Ceramic edge, metal blade

Aug 28, 1999
I'm interested in the concept of a composite knife with a metal body and ceramic cutting edge bonded onto it. Clearly differences in brittleness and fracture toughness could be a problem, but I would tend to believe that some pretty spectacular cutting implements could be obtained. Any experience out there?
I've never seen any (and hope never to) but I have heard of some surgical instruments such as scalpels that use glass or ceramics to obtain a super-sharp edge. Don't know how durable those might be.
I think these ceramic knives are close, but missing the obvious fix: ceramet.

Ceramet is a material that currently exists, has great hardness and tensile strength, but also is relatively tough.

There are several variants of this material, but a good way to think about it is as a ceramic with a metalic matrix, often silicon boride ceramic and aluminum for the metal matrix I believe.

It was developed as armor for aircraft I believe, and I saw a film that showed a piece that appeared to be about .5 inches thick take a hit from a medium caliber anti-aircraft cannon and suffer only deformation, no actual penetration.

Anyway, bitch'n material and would probably make a pretty good knife. I'm sure it's expensive, and I can't find a source for it, but there's got to be a market for it with people spending hundreds of dollars on collector's knives that offer little advantage in way of material or design. This stuff would really be something no and different. Be a pain in the butt to sharpen though, but what do you want?
Ceramics are not well suited to knives in and of themselves because they are so brittle. However there are ways of improving the strength of ceramics significantly such as transformation toughening which uses small particles of metastable zirconia which change phase at crack boundries generating compressive forces and thus retarding growth. Ceramics composites have fracture strengths up to 6 times as high as pure ceramics.

Cermets are totally different. These are hard carbides (TiC) in a very ductile matric like cobalt or nickel. Cermet tool wear is much faster than ceramic composites. I would also bet that the yeild would be too high to hold a crisp edge well but would be interesting to see.

NASA, or DARPA, will come through.When I went to school, there was no such subject as ceramic engineering.


[This message has been edited by ghostsix (edited 02 September 1999).]
Cermets are totally different. These are hard carbides (TiC) in a very ductile matric like cobalt or nickel.
"Hard Carbides in a ductile matrix" isn't that a description of Talonite?

SDouglas, there is a big difference between Talonite and cermets. Check out :


For more detailed information on cermets and Talnite. There is a very big difference between the two.

For example cermets have a lot of ceramic carbide (like 90%) and little matix. They could be considered as just just a bit more wear resistant and durable than regular carbides.

Talonite on the other hand is a "super alloy" and is not really accurately described as carbides in a matrix sort of statement as that leaves out a lot of details.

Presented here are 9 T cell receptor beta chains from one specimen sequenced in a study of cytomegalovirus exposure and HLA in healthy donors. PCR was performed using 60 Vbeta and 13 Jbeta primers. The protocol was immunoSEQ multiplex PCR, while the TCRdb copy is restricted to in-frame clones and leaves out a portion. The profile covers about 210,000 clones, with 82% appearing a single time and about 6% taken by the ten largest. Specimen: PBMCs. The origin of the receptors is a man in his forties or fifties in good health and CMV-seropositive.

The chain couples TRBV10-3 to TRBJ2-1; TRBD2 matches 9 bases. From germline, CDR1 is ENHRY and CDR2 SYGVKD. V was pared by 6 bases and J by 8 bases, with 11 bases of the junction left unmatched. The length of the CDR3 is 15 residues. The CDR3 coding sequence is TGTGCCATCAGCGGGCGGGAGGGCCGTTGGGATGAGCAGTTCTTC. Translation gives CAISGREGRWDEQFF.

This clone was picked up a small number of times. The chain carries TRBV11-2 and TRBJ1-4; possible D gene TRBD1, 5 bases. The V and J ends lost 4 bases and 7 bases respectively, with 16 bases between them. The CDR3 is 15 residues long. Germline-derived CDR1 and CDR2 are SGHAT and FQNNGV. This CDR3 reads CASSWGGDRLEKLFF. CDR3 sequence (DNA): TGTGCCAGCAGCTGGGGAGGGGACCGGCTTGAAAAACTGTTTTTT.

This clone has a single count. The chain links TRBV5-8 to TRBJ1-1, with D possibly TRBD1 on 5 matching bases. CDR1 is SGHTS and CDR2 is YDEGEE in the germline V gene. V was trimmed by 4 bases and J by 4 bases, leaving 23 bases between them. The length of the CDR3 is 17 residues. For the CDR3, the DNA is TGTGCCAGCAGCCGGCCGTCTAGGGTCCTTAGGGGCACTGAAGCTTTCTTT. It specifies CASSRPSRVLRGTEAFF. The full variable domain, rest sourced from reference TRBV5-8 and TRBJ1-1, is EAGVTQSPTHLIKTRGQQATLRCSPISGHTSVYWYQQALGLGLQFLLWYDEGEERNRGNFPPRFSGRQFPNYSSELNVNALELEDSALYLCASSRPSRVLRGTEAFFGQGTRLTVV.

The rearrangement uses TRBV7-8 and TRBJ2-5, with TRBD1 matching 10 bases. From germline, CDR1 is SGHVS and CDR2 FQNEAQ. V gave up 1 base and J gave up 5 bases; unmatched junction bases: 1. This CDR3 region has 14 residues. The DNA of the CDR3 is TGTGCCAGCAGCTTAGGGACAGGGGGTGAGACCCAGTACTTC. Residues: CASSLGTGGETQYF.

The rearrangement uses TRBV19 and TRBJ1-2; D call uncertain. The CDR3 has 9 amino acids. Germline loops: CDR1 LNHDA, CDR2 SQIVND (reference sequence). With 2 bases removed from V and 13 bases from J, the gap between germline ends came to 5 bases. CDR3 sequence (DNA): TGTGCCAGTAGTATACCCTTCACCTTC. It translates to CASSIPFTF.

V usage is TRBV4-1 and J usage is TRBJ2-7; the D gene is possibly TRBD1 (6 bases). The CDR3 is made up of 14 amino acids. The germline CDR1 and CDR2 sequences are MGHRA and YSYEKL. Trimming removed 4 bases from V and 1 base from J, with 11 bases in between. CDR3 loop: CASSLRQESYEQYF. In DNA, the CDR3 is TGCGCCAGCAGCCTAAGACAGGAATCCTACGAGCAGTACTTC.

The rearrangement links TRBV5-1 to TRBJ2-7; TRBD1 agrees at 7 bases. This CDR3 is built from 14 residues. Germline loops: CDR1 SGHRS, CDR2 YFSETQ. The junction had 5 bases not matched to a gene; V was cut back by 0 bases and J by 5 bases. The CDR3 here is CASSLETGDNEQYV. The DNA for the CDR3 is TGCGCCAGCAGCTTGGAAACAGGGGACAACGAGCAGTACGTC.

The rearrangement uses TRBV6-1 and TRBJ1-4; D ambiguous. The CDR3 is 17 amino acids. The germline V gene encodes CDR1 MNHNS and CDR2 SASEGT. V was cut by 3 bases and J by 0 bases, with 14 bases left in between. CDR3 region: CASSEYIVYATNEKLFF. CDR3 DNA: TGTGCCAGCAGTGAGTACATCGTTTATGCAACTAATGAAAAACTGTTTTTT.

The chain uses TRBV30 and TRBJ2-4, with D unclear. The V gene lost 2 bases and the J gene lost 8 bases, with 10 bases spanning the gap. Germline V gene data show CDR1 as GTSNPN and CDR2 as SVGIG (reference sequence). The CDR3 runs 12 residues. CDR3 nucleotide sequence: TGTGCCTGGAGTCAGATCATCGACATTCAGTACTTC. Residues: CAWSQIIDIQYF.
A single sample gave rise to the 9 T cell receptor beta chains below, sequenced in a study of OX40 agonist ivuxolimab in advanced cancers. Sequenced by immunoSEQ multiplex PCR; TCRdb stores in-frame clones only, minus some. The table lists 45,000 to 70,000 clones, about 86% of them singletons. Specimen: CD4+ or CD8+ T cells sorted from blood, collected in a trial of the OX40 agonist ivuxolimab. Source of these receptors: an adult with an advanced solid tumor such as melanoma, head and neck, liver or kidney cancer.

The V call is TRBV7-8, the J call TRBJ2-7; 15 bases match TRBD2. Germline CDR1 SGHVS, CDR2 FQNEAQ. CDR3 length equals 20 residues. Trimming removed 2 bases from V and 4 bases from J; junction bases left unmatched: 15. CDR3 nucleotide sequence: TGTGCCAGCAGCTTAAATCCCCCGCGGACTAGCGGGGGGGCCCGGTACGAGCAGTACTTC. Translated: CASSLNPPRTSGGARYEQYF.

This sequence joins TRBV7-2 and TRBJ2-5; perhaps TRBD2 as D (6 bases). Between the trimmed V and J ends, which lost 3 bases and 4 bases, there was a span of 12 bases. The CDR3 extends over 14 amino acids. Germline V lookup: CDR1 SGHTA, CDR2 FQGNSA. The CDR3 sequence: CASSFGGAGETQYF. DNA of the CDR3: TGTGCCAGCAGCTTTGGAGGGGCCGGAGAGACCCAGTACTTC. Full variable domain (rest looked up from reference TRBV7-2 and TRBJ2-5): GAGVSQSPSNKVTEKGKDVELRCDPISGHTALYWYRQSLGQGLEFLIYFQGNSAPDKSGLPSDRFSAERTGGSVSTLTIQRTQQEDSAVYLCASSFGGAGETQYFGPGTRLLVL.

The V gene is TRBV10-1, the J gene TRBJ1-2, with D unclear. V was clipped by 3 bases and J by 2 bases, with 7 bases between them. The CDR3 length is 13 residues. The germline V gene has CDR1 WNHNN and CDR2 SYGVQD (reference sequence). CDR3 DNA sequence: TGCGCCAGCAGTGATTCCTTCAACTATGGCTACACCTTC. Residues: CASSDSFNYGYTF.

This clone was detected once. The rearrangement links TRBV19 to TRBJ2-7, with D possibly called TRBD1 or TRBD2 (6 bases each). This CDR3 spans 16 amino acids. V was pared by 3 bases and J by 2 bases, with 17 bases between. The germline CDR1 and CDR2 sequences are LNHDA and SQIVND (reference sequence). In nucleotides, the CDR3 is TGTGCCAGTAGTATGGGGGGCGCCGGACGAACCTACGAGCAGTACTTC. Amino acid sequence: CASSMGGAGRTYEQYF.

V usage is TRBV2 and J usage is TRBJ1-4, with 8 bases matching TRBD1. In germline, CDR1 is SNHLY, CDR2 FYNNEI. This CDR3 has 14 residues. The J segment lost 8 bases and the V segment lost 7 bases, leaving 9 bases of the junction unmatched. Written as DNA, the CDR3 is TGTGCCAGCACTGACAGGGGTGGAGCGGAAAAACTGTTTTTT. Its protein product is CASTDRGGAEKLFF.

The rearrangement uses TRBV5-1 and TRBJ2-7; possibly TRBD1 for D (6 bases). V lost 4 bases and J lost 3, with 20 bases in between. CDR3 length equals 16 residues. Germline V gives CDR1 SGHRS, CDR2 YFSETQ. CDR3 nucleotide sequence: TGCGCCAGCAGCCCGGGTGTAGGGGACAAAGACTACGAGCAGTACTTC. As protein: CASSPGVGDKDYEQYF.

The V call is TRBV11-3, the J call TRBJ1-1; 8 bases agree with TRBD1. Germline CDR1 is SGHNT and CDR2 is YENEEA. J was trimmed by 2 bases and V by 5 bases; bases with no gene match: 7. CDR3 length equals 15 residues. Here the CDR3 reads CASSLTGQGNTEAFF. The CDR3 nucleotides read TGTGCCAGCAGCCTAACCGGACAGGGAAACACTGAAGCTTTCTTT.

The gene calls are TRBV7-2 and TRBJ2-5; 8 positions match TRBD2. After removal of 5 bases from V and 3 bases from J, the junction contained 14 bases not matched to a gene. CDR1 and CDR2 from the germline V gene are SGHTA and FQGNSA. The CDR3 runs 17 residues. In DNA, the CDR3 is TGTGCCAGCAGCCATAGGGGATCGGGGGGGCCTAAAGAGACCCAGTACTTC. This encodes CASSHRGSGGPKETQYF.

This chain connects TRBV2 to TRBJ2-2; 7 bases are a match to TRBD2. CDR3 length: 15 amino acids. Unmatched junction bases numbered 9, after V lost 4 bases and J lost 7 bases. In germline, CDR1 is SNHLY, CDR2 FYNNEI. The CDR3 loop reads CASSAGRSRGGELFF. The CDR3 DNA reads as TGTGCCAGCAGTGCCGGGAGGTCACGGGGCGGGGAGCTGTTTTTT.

Appreciate the great replies.

I guess that my point of view is that if ceramic blades are viable in a specialty market that ceramic coated edges should have a broader niche. Anything as hard as a ceramic will be brittle, but a thin coating on a ductile surface won't fracture catastrophically, but will only nick. Nicks could then be diamond ground to serrations without compromising cutting power.

It still sounds like a Cemet with a modified ratio maybe 50/50 as a starting point could be interesting as a knife blade material.

We would be looking for enough really hard carbides to cut really well in a matric ductile enough to maintain strength.

It sounds like Talonite has done an excellent job of this using alloy techiniques.

Could a Cemet be engineered that had many of it's excellent qualities at a lower cost?
TDean, there are knives with coated edges, nitrided usually. I can't recall off hand who has made them though.

SDouglas, cermets are sintered, they are not heat treated thus the matrix could not be elevated to such a high % and still have a usuable material. A nickel knife, even with a large percentage of tungsten carbides in it would make a pretty crappy knife.

Cermets should be basically though of as slightly ductile ceramic carbides. However this strength is not greater by a lot. They are not recommended to replace carbides for example if breakage is a problem.

The way to go for knife blades are the "super alloys" like Talonite (yes, "super alloy" is an actual materials term).

Right now the closest that you can come to a ceramic edged blade is with the various coatings such as Titanium Nitride, titanium carbo nitride, titanium aluminum nitride and such applied over an already heat treated and sharpened blade. Until these eventually wear through, the edge holding will be extraordinary. Afterwards the proper proceedure is to sharpen the blade on ONE SIDE ONLY with a diamond stone so the hard coat is left on one side to provide wear resistance to the blade. In theory the hard coating will resist wear more than the parent steel and the edge will become self sharpening. In practice the hard coating will eventually be exposed enough to become susceptable to chipping and will have to be dressed using a diamond stone, again working on one side only.

Besides these coatings look great on a blade.